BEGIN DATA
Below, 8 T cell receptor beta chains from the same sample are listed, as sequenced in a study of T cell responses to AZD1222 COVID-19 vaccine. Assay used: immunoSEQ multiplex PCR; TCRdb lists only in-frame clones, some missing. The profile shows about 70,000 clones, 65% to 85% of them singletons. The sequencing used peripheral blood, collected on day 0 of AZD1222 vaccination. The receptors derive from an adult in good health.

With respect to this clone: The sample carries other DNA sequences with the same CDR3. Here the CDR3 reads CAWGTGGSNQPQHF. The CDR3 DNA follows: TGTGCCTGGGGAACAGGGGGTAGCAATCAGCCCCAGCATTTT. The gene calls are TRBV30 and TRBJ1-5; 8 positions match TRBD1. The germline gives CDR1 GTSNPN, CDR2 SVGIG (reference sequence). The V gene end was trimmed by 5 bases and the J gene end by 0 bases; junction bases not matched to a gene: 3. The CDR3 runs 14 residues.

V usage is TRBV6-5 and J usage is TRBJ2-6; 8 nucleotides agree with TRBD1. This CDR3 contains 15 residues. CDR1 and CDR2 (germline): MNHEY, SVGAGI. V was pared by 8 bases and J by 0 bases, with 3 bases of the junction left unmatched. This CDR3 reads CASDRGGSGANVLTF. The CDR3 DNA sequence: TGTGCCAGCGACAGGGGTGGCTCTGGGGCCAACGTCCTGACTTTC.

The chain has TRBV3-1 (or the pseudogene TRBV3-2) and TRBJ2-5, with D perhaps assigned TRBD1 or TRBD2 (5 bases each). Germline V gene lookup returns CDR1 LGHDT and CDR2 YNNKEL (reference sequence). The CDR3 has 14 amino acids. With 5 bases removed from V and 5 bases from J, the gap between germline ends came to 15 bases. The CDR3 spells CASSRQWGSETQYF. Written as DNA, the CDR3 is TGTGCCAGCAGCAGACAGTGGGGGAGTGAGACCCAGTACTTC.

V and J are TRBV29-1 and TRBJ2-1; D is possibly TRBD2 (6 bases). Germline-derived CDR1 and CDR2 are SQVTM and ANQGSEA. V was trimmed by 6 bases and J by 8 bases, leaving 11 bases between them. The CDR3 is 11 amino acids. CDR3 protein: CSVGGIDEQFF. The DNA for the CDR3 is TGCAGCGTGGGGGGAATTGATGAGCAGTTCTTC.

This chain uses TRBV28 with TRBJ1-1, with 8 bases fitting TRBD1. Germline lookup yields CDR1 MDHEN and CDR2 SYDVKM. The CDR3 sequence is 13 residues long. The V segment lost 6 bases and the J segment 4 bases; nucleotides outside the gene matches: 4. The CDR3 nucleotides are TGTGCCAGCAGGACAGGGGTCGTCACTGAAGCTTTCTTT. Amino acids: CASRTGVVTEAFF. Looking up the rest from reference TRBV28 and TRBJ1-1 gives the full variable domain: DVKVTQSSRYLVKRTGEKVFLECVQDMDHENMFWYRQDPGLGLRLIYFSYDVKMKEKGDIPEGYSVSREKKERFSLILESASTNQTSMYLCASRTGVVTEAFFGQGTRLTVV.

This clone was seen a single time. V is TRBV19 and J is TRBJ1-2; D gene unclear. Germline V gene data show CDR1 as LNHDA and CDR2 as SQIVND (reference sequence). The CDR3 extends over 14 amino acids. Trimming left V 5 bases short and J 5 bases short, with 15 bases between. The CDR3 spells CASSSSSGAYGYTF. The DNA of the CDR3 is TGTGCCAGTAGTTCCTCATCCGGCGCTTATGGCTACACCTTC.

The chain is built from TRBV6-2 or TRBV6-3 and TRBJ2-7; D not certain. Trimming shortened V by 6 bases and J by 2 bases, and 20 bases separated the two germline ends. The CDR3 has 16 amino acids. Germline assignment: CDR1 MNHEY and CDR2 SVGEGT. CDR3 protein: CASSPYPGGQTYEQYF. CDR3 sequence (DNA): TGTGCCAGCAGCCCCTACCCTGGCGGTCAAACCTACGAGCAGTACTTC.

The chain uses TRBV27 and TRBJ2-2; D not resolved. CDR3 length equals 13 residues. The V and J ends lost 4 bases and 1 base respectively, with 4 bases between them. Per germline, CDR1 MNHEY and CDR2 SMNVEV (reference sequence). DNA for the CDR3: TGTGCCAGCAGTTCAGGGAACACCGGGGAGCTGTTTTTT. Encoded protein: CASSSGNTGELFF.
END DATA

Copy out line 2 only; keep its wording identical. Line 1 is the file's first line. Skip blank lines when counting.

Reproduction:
With respect to this clone: The sample carries other DNA sequences with the same CDR3. Here the CDR3 reads CAWGTGGSNQPQHF. The CDR3 DNA follows: TGTGCCTGGGGAACAGGGGGTAGCAATCAGCCCCAGCATTTT. The gene calls are TRBV30 and TRBJ1-5; 8 positions match TRBD1. The germline gives CDR1 GTSNPN, CDR2 SVGIG (reference sequence). The V gene end was trimmed by 5 bases and the J gene end by 0 bases; junction bases not matched to a gene: 3. The CDR3 runs 14 residues.